One of the first things I tell my patients is to eliminate dairy foods from their diets. And I won’t kid you; many of them totally freak out. Going dairy-free isn't easy. “Seriously?” they say. “It’s hard enough to give up bread, pasta, chips, and soda. Now you want me to stop eating cheese, milk, and yogurt, too?” Well, yes… I do. You know why? It’s not because I’m a mean person. It’s because cutting dairy out of your diet is a very smart thing to do (even if you just eliminate it temporarily to see if it’s causing you trouble). The truth is that most of us simply aren’t designed to metabolize dairy foods.
As a result, these foods can cause bloating, gas, diarrhea, or constipation. They’re also terrible for your skin, because they’re highly inflammatory. Moreover, these foods are big culprits when it comes to congestion and stuffy noses. (One friend of mine says her son “snorts like a big hog” whenever he drinks milk.) In addition, they can worsen asthma in some susceptible people. And if you’re worried that cutting out milk will leave you with brittle bones, think again.
The Harvard Nurses’ Health Study, which collected data from more than 77,000 women for 12 years, found that drinking milk offered NO protection against fractures. In fact, drinking more milk appeared to raise the risk for some fractures! Now, you may be worried that going dairy-free will prevent you from getting enough calcium in your diet. However, all of the following non-dairy foods are great sources of calcium:
- Bok choy
- Sweet potatoes
- Sesame seeds
- Blackstrap molasses
Add these foods to your diet regularly, and you’ll cover all of your calcium needs. (For more on dietary sources of calcium, check out this chart at godairyfree.org.) If you want extra peace of mind, you can take a daily vitamin and mineral supplement that includes calcium. Do be aware that dairy foods are a little addictive, because they contain protein fragments called casomorphins that can bind to the opioid receptors in your brain.
As a result, it may take a little while to break the dairy habit. Be patient, and those cravings will eventually vanish. In the meantime, fight your cravings by making smart swaps for your favorite dairy foods. For instance, if you find yourself longing for a bite of cheese, reach instead for filling, satisfying foods such as cashews, olives, guacamole, or hard-boiled eggs. And if you’re missing your favorite dairy desserts—for example, ice cream or puddings—search out delicious dairy-free alternatives.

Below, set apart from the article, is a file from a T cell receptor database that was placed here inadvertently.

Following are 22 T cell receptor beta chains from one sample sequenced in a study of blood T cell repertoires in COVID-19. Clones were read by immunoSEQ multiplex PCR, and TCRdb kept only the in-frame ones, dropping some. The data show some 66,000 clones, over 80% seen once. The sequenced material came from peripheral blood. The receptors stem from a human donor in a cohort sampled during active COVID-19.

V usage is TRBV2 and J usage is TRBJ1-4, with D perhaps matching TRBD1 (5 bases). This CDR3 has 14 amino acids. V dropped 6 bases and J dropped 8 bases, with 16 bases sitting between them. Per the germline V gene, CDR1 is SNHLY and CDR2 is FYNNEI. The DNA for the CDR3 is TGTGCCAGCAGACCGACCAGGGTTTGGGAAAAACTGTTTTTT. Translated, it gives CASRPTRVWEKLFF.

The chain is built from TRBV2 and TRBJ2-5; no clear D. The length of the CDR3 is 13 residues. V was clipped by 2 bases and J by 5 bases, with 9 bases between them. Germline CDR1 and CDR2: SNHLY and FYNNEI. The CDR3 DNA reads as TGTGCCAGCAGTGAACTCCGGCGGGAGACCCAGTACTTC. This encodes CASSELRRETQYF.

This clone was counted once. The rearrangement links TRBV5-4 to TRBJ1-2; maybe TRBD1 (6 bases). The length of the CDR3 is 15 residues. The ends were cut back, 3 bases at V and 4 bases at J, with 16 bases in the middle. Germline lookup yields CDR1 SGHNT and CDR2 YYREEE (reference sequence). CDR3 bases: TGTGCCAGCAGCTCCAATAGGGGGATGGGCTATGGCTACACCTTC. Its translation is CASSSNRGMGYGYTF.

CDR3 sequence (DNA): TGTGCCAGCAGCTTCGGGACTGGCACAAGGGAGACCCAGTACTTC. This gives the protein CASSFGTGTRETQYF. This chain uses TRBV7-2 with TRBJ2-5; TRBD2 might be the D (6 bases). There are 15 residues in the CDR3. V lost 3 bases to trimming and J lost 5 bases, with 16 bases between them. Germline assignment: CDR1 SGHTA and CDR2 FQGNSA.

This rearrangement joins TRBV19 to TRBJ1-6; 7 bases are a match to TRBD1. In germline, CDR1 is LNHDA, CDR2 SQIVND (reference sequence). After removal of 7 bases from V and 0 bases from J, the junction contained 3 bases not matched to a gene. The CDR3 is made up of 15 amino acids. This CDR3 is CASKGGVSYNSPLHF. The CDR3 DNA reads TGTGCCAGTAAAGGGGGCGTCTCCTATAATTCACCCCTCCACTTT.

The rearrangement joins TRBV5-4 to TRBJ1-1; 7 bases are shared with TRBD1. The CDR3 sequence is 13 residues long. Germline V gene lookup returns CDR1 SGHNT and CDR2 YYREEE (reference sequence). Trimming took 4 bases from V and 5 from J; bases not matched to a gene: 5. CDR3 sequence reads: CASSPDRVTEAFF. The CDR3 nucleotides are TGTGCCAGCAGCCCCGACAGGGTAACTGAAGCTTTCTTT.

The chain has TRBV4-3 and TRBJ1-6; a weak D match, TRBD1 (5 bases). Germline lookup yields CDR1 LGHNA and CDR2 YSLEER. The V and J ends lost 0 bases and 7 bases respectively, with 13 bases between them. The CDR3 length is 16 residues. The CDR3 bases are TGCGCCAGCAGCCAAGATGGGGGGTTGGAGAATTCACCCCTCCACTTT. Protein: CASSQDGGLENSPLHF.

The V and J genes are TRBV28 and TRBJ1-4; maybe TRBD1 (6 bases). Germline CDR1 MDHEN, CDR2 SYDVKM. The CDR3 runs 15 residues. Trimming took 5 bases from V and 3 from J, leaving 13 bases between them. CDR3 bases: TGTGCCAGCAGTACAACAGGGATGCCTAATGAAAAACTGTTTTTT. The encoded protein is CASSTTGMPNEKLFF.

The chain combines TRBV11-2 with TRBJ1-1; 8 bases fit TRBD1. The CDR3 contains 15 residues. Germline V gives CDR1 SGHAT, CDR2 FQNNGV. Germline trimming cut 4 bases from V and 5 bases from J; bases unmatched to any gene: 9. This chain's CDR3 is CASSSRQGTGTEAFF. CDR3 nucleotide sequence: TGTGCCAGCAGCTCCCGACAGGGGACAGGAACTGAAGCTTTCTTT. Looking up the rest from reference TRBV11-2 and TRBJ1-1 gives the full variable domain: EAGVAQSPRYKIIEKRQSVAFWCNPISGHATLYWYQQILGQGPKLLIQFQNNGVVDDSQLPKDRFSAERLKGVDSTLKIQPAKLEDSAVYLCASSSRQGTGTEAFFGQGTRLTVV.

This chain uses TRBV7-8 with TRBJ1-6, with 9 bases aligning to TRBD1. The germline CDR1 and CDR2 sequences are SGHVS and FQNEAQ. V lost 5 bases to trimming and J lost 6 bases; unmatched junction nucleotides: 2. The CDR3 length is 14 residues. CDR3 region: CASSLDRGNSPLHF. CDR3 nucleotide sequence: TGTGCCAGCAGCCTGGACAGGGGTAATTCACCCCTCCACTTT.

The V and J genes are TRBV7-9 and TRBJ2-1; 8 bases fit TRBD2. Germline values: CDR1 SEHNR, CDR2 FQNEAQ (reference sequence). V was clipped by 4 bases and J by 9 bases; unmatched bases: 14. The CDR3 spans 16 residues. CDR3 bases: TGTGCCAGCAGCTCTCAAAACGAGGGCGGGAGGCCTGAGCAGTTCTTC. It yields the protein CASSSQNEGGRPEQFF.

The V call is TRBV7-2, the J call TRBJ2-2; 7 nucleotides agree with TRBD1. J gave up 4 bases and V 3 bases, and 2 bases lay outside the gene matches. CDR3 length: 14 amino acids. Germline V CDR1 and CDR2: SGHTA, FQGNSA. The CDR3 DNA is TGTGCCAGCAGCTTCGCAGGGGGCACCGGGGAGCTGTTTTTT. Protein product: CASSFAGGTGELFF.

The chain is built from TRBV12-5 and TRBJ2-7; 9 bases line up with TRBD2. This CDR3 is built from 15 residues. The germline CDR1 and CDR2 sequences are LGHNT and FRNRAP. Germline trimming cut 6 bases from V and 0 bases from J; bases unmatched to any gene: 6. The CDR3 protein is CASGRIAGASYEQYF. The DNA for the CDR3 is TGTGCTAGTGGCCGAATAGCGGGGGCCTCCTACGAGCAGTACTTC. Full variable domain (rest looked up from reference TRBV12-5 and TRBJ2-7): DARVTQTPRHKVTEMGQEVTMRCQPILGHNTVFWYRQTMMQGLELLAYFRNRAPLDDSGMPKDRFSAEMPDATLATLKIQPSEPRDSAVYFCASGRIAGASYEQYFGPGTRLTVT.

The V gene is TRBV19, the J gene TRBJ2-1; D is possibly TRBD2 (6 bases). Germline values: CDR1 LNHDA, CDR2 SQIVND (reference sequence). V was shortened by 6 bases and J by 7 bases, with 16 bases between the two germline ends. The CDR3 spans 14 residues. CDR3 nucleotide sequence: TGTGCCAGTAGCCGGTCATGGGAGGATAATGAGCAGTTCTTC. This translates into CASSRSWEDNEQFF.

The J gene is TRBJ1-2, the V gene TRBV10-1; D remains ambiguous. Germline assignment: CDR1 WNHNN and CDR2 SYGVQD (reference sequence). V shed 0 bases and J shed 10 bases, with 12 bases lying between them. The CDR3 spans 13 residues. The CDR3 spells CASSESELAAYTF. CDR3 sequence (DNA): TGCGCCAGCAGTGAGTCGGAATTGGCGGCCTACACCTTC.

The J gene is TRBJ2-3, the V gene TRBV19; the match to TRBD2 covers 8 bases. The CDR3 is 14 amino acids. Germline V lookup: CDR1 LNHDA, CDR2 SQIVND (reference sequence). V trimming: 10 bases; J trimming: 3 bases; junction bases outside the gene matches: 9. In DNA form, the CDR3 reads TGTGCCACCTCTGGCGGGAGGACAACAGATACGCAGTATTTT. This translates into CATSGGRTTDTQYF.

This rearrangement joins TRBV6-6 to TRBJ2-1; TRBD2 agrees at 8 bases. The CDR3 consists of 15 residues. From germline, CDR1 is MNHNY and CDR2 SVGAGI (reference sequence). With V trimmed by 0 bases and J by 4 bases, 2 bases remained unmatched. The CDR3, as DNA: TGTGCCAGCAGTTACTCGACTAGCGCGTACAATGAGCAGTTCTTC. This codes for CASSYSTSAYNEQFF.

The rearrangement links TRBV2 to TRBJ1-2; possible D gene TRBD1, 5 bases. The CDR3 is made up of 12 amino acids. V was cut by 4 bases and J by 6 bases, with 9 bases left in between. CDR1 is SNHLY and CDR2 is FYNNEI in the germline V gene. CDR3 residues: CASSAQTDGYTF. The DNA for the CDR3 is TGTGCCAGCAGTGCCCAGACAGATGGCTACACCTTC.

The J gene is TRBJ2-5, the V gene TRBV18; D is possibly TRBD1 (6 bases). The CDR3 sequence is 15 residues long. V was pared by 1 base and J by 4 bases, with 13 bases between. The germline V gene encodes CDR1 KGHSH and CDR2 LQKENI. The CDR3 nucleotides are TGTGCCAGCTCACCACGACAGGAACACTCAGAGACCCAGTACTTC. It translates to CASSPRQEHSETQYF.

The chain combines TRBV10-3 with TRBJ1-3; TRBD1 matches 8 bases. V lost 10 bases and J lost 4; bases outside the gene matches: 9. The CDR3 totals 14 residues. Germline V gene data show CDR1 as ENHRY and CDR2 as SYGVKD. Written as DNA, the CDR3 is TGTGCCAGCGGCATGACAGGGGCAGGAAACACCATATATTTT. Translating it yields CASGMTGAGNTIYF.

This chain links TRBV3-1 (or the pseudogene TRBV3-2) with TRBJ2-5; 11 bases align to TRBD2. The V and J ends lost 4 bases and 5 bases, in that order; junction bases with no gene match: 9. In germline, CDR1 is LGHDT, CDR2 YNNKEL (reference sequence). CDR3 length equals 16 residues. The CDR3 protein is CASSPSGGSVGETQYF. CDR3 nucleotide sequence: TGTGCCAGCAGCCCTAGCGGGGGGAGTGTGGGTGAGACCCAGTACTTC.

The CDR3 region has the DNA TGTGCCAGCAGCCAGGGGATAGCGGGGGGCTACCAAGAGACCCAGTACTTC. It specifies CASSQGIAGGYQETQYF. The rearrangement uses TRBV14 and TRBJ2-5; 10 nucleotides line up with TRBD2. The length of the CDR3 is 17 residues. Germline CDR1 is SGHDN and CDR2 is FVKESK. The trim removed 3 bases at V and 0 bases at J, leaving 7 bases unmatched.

You’ll find loads of them online, including recipes like Meyer Lemon Custard and Espresso Gelato With Chocolate Chips on my own website. Want still more inspiration to go dairy-free? Here’s a luscious panna cotta recipe from Dr. Kellyann’s Bone Broth Diet. One bite, and you’ll never crave the dairy version again!
Panna Cotta with Balsamic-Soaked Strawberries
Prep Time: 5 minutes • Cook Time: 3 minutes • Makes 10 servings
- 1⁄2 cup cold water
- 2 tablespoons unflavored pasture-raised beef gelatin, such as Great Lakes Gelatin
- 1⁄4 cup unsweetened apple juice
- 2 cans (14 ounces each) full-fat coconut milk
- 2 or more teaspoons pure vanilla extract
- 4 cups fresh strawberries
- 2–3 tablespoons balsamic vinegar
To make the panna cotta:
Put the water in a small bowl. Pour the gelatin into the water and let stand for about 1 minute to soften.
Heat the apple juice in a medium saucepan over medium-high heat. When the juice simmers, add the gelatin mixture and stir until completely dissolved. Remove from the heat and stir in the coconut milk and vanilla. Pour into 10 ramekins or custard cups and refrigerate for 3 or more hours, or until firmly set.
To make the strawberries:
Wash, cut off the caps, slice the berries, and place in a medium bowl. Pour the vinegar over the berries, stir, and let stand for 5 minutes. Refrigerate if not serving immediately. To serve, run a knife around the edge of a ramekin and tip the panna cotta onto a small plate. Top with the berry mixture.
ENJOY! Keep thinking Big and living BOLD!